As the author of the “V for Vixen” sex column, Laura began her career writing about Montrealers’ sexcapades, which have been collected together for her book, THE VIXEN FILES. Blending real-life observations with fictional fantasies, she’s also penned parts 1 and 2 of her serial novel, NAKED MONTREAL, along with the short story collection THE MONTREAL GUIDE TO SEX, saucy poetry volume 69 SEXY HAIKU, and satirical novella NINJAS OF THE 512. She’s currently publishing her latest novel, a sexy murder-mystery entitled THE CASE OF THE CUNNING LINGUIST, as a weekly serial at Jukepop.
Laura lives in an Apocalypse-proof bunker in sunny SoCal with her artist husband and their literary kitties.
What inspires you to write?
Lots of different things inspire me to write, but my latest interests include sex, travel, ninjas and murder mysteries. I love to write about places I know and love, but I also love to research travel destinations in the hopes of one day getting to visit. When it comes to ninjas, my concept draws on everything from traditional black-garbed assassins to modern-day hackers to skillful practitioners of a variety of martial arts. Some people ask writers where they get their ideas; I’m definitely of the mind that ideas are everywhere, so long as you know where to look, and I can always find something that interests me and keeps me asking questions that will lead to a story eventually.
Tell us about your writing process.
I’m a reformed pantser, and have written about my outlining method on my blog (you can read it here: http://buttontapper.com/2011/11/28/how-to-write-a-novel-creating-an-outline-that-wont-kill-your-creativity/). To summarize: I definitely need an outline to keep myself on track, but I try not to let it stifle my creativity by leaving the points broad enough that I still have fun discovering how to bring my characters from point A to point B, and so on. You’ve got to let yourself be spontaneous during the writing process, but you still need to have enough structure to keep yourself from going totally off the rails, crashing and burning. So, yes, outlining is key, but it’s certainly not the only ingredient in the special sauce.
For Fiction Writers: Do you listen (or talk to) to your characters?
I usually start with an idea for a story, rather than a character, so once I start writing, I like to listen to the characters that pop up and let them lead the way. Sometimes they take you on some wild and crazy journeys. Other times I have to tell them to buzz off because they’re boring me!
Who are your favorite authors?
I love a lot of different types of authors, but my top three are usually Leonard Cohen (Beautiful Losers), Jeanette Winterson (pretty much everything she’s written is amazing, but I particularly enjoyed Oranges Are Not the Only Fruit), and Salman Rushdie (again, lots of great books to choose from, but The Moor’s Last Sigh is one of my faves). I’m also a huge fan of David Sedaris (Me Talk Pretty One Day in particular), and I’ve also been inspired by lots of sex writers, including Anaïs Nin, Shawna Kenney (I Was a Teenage Dominatrix), Belle du Jour (Secret Diary of a Call Girl), the Happy Hooker, Nelly Arcan, etc. I’m also a not-so-secret fan of “fake memoirs,” which seems like a kind of unusual genre to even exist, but books like James Frey’s Million Little Pieces and JT Leroy’s Sarah both fall into this category. Although the action of these books didn’t actually happen to their authors, the writing is no less gripping and heartbreaking, for me.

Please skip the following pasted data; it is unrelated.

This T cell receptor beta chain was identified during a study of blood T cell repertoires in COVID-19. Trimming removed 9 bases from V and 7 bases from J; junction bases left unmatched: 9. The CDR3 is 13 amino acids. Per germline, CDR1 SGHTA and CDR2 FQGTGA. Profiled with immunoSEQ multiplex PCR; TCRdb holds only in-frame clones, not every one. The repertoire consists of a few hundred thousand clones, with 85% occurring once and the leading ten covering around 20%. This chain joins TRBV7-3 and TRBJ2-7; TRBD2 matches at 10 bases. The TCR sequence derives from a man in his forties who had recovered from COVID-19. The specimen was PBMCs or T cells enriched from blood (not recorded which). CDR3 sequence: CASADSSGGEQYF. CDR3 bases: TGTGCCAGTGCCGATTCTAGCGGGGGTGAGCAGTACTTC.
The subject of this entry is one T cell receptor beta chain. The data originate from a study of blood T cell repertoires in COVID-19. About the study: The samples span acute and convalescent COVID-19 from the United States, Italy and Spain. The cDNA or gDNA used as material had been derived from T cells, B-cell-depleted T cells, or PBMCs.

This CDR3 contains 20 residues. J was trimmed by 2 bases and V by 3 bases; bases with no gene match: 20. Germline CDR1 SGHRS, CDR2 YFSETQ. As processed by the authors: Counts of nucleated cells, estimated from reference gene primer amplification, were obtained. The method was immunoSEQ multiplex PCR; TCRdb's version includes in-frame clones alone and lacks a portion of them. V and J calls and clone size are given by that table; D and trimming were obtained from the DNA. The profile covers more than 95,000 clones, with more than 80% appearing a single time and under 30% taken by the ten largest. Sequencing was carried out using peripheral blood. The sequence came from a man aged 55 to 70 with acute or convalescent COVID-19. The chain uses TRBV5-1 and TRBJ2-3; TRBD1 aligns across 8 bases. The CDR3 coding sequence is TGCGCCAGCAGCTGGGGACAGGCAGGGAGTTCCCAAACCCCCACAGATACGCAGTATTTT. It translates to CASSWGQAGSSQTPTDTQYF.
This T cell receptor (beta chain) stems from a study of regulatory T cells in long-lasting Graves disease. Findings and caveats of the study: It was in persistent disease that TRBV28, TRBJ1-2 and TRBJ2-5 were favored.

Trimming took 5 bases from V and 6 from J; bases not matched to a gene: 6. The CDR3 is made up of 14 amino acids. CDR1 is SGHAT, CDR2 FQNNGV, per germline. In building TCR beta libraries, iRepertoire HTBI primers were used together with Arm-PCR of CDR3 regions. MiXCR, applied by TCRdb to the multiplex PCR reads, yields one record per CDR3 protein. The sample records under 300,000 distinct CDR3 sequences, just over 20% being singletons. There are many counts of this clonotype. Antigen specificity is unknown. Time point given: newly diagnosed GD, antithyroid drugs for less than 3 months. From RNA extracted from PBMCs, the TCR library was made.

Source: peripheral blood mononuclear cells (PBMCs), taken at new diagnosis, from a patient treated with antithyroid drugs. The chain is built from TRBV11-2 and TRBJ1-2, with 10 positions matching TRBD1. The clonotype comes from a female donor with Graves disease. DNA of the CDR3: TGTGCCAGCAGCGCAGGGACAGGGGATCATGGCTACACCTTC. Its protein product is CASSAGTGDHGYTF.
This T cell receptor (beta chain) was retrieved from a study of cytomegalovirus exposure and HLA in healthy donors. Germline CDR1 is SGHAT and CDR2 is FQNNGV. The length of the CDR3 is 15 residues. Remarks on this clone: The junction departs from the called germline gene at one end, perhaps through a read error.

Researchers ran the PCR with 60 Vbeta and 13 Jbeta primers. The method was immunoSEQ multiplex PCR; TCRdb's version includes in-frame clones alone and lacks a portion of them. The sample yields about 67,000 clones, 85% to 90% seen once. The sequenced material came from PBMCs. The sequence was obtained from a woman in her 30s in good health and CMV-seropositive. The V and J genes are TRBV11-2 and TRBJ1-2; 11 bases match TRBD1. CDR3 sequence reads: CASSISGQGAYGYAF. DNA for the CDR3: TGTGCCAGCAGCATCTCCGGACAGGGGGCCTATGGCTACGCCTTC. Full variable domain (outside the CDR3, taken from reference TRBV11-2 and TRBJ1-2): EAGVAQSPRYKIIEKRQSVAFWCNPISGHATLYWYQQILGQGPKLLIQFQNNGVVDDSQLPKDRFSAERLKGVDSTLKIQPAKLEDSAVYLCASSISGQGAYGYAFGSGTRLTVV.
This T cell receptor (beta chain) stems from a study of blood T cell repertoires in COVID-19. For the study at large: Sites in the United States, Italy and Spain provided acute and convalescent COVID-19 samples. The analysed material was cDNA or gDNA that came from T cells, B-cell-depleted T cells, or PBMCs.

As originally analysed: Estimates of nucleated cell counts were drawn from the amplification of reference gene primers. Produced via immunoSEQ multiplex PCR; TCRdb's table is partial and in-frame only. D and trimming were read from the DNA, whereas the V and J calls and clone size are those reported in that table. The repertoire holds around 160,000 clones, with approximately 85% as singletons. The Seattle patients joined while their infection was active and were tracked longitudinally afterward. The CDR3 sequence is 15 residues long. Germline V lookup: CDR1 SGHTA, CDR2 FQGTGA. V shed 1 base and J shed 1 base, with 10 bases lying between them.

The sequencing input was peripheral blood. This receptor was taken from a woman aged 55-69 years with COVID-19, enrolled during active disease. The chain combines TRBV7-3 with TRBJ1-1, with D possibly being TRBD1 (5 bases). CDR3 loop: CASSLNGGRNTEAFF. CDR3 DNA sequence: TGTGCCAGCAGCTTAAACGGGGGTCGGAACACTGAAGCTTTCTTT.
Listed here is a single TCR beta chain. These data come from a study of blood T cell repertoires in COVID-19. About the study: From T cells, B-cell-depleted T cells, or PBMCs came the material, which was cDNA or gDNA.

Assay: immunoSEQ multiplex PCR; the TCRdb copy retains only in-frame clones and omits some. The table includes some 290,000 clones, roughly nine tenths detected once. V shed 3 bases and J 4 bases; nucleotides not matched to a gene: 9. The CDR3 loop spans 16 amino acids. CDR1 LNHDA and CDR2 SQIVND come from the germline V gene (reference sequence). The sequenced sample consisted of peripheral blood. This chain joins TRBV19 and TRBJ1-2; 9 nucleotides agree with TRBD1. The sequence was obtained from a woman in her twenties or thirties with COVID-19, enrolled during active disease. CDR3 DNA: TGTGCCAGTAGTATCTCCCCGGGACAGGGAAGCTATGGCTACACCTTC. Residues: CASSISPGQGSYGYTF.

How did you decide how to publish your books?
I decided to self-publish my books because I wanted to maintain creative control of my work. I didn’t want to have to wait years and years for someone to pluck my work from a slush pile, or waste time and money trying to find an agent who may or may not ever find a buyer for my books, and I didn’t want to end up like some of my writer friends, who had their manuscripts held up for decades because the editors associated with their publishers ended up leaving, and the newly assigned editors just didn’t share the same vision for their book. Basically: the traditional publishing method is complicated, and while I certainly wouldn’t mind landing a traditional book deal, for me it was more important to start putting my work out there for people to read, and letting readers decide whether they like it or not.
What do you think about the future of book publishing?
I look forward to seeing all of the new developments in the publishing field. There’s something new every day, it seems, and I love learning more about the industry, watching the technology evolve, and getting to know new authors who are able to find success without going through the traditional publishing routes. It’s an exciting time to be a writer, for sure, and I’m happy to have all of these opportunities to reach new audiences around the world.
What genres do you write?
Fiction, Nonfiction, Erotica, Travel, Action/Adventure, Essays, Haiku
What formats are your books in?
Both eBook and Print